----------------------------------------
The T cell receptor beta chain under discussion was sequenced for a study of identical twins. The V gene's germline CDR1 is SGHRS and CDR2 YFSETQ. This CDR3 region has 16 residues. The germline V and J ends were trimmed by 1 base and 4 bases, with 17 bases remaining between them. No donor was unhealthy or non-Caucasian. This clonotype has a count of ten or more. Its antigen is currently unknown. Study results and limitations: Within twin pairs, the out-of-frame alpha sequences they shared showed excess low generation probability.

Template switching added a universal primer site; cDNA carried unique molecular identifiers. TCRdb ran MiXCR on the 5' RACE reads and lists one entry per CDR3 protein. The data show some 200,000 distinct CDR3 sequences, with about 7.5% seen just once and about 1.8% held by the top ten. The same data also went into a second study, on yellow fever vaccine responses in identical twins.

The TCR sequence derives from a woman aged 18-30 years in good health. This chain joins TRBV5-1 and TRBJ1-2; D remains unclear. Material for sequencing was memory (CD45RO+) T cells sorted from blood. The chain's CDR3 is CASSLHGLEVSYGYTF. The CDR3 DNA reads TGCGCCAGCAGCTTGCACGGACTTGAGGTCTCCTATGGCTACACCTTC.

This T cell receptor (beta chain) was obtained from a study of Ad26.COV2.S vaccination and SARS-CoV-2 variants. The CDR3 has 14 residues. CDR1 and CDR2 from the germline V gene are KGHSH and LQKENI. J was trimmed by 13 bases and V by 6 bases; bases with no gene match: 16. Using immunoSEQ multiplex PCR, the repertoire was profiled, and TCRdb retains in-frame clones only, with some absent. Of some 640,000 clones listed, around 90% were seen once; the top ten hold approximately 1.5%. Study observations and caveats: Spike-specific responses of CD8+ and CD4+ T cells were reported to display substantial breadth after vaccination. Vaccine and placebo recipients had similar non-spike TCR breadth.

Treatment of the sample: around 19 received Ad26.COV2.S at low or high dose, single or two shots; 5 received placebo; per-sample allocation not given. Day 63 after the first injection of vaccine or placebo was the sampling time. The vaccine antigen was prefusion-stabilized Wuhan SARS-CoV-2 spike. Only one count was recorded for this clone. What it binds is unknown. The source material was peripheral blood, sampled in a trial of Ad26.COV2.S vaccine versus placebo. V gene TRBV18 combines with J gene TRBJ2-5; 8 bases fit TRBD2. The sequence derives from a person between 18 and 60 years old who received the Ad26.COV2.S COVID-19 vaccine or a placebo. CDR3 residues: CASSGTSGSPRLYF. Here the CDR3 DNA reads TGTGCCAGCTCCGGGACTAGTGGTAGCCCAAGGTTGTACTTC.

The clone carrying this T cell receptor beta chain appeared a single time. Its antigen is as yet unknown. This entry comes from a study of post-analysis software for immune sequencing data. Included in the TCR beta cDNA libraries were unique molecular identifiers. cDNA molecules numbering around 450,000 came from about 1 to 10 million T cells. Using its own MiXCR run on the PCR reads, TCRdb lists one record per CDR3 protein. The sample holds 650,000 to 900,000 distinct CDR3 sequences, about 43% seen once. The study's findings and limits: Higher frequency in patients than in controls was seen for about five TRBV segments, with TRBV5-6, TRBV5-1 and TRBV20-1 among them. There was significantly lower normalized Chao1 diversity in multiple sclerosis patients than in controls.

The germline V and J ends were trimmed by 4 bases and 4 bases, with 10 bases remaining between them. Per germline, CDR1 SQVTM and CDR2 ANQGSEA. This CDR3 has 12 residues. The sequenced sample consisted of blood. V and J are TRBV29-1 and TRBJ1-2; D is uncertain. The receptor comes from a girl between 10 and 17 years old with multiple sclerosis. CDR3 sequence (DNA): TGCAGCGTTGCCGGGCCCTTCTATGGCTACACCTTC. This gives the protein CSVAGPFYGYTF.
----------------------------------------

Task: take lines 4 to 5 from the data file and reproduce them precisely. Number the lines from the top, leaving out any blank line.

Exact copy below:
This T cell receptor (beta chain) was obtained from a study of Ad26.COV2.S vaccination and SARS-CoV-2 variants. The CDR3 has 14 residues. CDR1 and CDR2 from the germline V gene are KGHSH and LQKENI. J was trimmed by 13 bases and V by 6 bases; bases with no gene match: 16. Using immunoSEQ multiplex PCR, the repertoire was profiled, and TCRdb retains in-frame clones only, with some absent. Of some 640,000 clones listed, around 90% were seen once; the top ten hold approximately 1.5%. Study observations and caveats: Spike-specific responses of CD8+ and CD4+ T cells were reported to display substantial breadth after vaccination. Vaccine and placebo recipients had similar non-spike TCR breadth.

Treatment of the sample: around 19 received Ad26.COV2.S at low or high dose, single or two shots; 5 received placebo; per-sample allocation not given. Day 63 after the first injection of vaccine or placebo was the sampling time. The vaccine antigen was prefusion-stabilized Wuhan SARS-CoV-2 spike. Only one count was recorded for this clone. What it binds is unknown. The source material was peripheral blood, sampled in a trial of Ad26.COV2.S vaccine versus placebo. V gene TRBV18 combines with J gene TRBJ2-5; 8 bases fit TRBD2. The sequence derives from a person between 18 and 60 years old who received the Ad26.COV2.S COVID-19 vaccine or a placebo. CDR3 residues: CASSGTSGSPRLYF. Here the CDR3 DNA reads TGTGCCAGCTCCGGGACTAGTGGTAGCCCAAGGTTGTACTTC.